Item Alignment: Center
Direction: Column
Justify Content: Center

Configure Details of the Application

You’ll now notice that we’ve have most of our UI finished. We have only a few remaining details!

To begin our detailed modifications, select the top Dropdown List control (below Translate). In the Properties pane, change the Target Value to English (Great Britain). Also, verify this control is also not enabled by changing the Enabled switch to off (it will be greyed out when it’s off).

Next, select the Input control (in the Translate Simple Form). In the Properties pane, change the Placeholder to What would you like to translate?.

Now, we need to edit the Children/Items in the Result Dropdown List. By default, this comes with 3 (three) Dropdown List Items. We will need to add 4 (four) more to have 7 (seven) total (notice the screenshot). Simply select Dropdown List Item from the selection List and click “Add”.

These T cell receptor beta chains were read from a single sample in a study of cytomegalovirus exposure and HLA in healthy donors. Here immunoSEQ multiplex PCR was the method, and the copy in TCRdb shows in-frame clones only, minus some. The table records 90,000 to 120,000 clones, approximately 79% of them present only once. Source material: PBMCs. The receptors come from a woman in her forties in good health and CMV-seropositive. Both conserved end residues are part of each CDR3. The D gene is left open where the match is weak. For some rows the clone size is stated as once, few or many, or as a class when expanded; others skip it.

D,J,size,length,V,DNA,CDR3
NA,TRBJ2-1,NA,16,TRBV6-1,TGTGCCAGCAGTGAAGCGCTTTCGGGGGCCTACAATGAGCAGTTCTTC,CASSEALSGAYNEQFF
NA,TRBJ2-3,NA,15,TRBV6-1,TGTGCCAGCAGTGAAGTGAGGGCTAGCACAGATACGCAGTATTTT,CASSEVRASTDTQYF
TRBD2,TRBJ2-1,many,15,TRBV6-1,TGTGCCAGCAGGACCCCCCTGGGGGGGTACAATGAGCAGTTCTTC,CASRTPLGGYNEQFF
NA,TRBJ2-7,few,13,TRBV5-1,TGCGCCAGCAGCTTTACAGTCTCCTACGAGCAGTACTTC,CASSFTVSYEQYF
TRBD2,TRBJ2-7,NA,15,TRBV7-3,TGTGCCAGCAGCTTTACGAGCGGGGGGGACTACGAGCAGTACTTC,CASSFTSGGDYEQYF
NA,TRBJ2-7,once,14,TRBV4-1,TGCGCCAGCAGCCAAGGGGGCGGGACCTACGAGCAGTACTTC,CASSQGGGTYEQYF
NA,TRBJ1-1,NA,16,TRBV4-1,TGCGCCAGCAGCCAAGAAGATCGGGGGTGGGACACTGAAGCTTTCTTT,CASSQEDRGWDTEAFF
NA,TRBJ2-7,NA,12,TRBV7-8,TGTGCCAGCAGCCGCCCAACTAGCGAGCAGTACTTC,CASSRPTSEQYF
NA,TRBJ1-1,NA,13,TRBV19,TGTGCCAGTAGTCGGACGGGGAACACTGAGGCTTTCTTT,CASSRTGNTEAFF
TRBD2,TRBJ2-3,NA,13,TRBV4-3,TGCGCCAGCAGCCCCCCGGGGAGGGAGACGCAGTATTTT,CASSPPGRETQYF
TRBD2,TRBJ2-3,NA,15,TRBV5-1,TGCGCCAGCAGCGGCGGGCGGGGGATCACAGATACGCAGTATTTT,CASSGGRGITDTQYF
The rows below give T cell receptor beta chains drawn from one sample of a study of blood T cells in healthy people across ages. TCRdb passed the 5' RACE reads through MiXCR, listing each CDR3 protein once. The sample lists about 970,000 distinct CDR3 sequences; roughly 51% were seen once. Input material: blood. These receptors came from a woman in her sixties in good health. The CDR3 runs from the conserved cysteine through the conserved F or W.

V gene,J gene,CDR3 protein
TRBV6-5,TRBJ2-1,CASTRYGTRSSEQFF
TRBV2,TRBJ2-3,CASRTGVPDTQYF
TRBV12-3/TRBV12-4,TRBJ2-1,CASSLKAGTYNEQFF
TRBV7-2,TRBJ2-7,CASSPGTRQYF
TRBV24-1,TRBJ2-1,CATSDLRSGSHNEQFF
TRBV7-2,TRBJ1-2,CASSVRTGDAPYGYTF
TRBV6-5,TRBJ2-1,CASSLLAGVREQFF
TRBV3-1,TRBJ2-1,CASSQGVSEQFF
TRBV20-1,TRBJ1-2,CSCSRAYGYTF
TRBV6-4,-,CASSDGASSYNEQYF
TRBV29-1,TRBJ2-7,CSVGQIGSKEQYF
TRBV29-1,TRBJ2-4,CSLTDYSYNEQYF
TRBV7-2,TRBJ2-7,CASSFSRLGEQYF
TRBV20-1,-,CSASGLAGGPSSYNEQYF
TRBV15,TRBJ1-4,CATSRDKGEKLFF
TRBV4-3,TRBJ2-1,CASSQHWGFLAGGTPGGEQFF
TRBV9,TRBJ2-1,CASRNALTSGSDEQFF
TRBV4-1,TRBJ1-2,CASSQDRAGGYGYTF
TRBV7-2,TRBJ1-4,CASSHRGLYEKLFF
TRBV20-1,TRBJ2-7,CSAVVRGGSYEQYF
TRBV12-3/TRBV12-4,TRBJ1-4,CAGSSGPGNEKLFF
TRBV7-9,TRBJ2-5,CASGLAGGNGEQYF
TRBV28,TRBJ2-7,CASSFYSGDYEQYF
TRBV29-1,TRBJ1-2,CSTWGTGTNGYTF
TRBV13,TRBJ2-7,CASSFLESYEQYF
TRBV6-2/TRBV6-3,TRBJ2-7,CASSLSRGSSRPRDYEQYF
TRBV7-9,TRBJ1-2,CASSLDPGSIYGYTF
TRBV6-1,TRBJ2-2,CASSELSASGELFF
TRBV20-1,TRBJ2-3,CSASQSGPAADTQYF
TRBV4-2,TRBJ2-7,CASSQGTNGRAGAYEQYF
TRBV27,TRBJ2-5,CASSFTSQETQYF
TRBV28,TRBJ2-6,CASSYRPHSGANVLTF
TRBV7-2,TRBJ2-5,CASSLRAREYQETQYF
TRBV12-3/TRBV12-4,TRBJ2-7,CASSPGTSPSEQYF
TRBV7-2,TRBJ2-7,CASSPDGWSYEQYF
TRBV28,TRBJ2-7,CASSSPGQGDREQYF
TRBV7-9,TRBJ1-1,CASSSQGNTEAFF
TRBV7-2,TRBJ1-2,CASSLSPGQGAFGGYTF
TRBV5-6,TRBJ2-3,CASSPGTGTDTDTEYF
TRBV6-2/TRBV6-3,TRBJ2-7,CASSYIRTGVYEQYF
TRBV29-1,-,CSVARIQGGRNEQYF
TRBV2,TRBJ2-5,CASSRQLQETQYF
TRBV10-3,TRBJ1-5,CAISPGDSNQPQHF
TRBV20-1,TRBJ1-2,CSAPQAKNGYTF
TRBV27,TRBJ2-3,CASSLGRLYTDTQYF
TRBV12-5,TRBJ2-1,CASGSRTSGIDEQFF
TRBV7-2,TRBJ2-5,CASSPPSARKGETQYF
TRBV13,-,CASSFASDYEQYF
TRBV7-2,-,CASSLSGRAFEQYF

Alternatively, after you add the 7 (seven) total items to the Dropdown List, you may select Custom Values from the top of the left-hand Properties pane to mass edit the items.

Lastly, select the Dropdown List (in the Result Simple Form). In the Properties pane, change the Placeholder to Language.

(Important) Please Note: This process may be unpleasant as this control is not made for mass editing in SAP BUILD. You will need to need to repeatedly select your Dropdown List control and navigate to each individual Dropdown List item to edit. Also, they must be in the same order as listed below. This will help setup the next exercise. Don’t worry, your hard work will pay off!

Your items (Dropdown List Items) should be as follows (and in this order). Simply select the Dropdown List Item and change the “Text” to what is described below. If they are not in this order, please re-arrange them.

  1. German
  2. Spanish (Spain)
  3. French (France)
  4. Italian
  5. Japanese
  6. Portuguese (Brazil)
  7. Chinese (Simplified)

Lastly, we will modify the Input control (in the Result Simple Form). In the Properties pane, change the Enabled switch to off.

Preview and Export the Application

We will now test our SAP Translate UI in Preview Mode. With SAP BUILD, we’re able to preview our prototype pages and test the interactions before we publish or share with others. Simply select the eyeball icon from the top-right side of your UI Editor.